delusion. When the bubble bursts, the deluded instigators may
be excommunicated.

7. Cryonics activists also tend to be narcissists, which is
natural when you consider that you have to believe strongly
in your own worth to feel that preserving yourself justifies
a significant amount of time and effort. Narcissists are not
team players.

8. Cryonics activists tend to be idealists. Only an idealist
could proclaim, "Death is an imposition on the human race,
and no longer acceptable." (Alan Harrington's first line in
his book, The Immortalist.) Unfortunately, cryonics is a bad
place for idealists because its aims are so ambitious and its
human and financial resources are so limited. Idealists
become unhappy when they are forced repeatedly to compromise,
and people tend to quit when they are unhappy in a job. Of
course in cryonics, quitting itself is stressful, because
*not* trying to make it work feels bad too. So, we have seen
people who vacillate and seem unable to make a lasting
decision. They disappear into obscurity and then return. I
can think of at least a dozen who fit this profile. This does
not please an organization's members, who just want a
reliable service in exchange for an annual fee; but if they
would recognize that cryonics is an experiment, not a
validated service, and if they would respond by getting more
involved, they might gain a better appreciation of the
problems that I am describing. (To some extent cryonics
organizations are at fault for having encouraged the idea
that cryonics is a validated service.)

9. There are situational factors specific to the current
phase of cryonics. The number of members has grown while the
number of hardcore activists has diminished. Consumers are
proliferating while an important class of service providers
is shrinking. The early-early-early adopters (those who
joined before 1980, say) joined when cryonics was even more
speculative than it is now, and consequently they had to be
very highly motivated. They would endure almost anything to
try to make it work. But they have human limits, and they
exhibited some or all of the traits I have listed above. So,
many of them either burned out or made errors or were driven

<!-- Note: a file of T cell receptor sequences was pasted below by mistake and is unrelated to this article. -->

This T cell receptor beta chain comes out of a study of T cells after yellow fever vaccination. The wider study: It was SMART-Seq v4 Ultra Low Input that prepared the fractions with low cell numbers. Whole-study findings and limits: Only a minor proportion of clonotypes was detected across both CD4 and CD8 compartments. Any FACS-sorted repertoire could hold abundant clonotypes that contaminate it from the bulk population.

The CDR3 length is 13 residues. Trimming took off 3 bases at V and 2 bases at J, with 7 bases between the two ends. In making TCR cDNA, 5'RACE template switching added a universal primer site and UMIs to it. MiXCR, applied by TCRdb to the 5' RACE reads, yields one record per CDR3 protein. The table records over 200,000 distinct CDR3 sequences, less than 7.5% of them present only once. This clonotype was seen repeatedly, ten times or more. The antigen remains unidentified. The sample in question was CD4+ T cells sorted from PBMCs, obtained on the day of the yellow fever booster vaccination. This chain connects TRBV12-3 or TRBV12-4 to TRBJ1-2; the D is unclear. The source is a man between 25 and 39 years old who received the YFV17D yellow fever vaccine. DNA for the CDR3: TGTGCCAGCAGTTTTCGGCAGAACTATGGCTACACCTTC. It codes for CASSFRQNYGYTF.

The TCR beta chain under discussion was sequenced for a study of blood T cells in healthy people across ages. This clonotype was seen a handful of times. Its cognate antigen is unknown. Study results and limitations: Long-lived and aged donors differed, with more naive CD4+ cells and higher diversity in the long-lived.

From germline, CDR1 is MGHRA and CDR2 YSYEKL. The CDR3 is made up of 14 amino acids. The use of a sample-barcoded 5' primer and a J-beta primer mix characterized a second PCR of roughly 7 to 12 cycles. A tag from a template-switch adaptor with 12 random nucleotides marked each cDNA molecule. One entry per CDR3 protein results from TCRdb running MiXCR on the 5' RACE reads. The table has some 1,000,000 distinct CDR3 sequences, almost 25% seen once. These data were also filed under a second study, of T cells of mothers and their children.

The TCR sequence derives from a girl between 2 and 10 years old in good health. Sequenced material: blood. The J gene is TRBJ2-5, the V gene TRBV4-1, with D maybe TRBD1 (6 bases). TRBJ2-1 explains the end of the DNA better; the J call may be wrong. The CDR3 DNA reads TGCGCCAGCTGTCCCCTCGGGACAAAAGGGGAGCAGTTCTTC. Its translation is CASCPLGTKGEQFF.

out by their socially maladjusted peers. We are thus in a
transitional period where volunteers are relatively scarce
but organizations cannot quite afford to pay market rates for
professional help (and may be afraid to do so after the Larry
Johnson fiasco). This again creates a stressful situation.

Now for the upside:

I have seen some highly productive people in cryonics who
shared few of the personality traits listed above. They came
into the field for very rational reasons, and have been
patient, amiable, consistent, and willing to make
compromises. As the concept of cryonics becomes more
socially acceptable, I see no reason why we shouldn't find
more people like this entering the field.

I must also add that some of the problematic traits in
cryonics activists have also been extremely valuable. The
field would never have developed reliable storage and
sophisticated standby procedures without selfless
contributions from narcissistic, contentious, rebellious
amateurs. One could also argue that most of the people who
have worked hardest in cryonics have been deluded to some
extent, because they believed that progress would be faster
and mainstream recognition was just around the corner. An
outsider would suggest that all cryonicists are deluded for
believing that they have a chance to be resuscitated.

Thus the same personality profile that leads to instability
also sustained the field in its most difficult early years.

--Charles Platt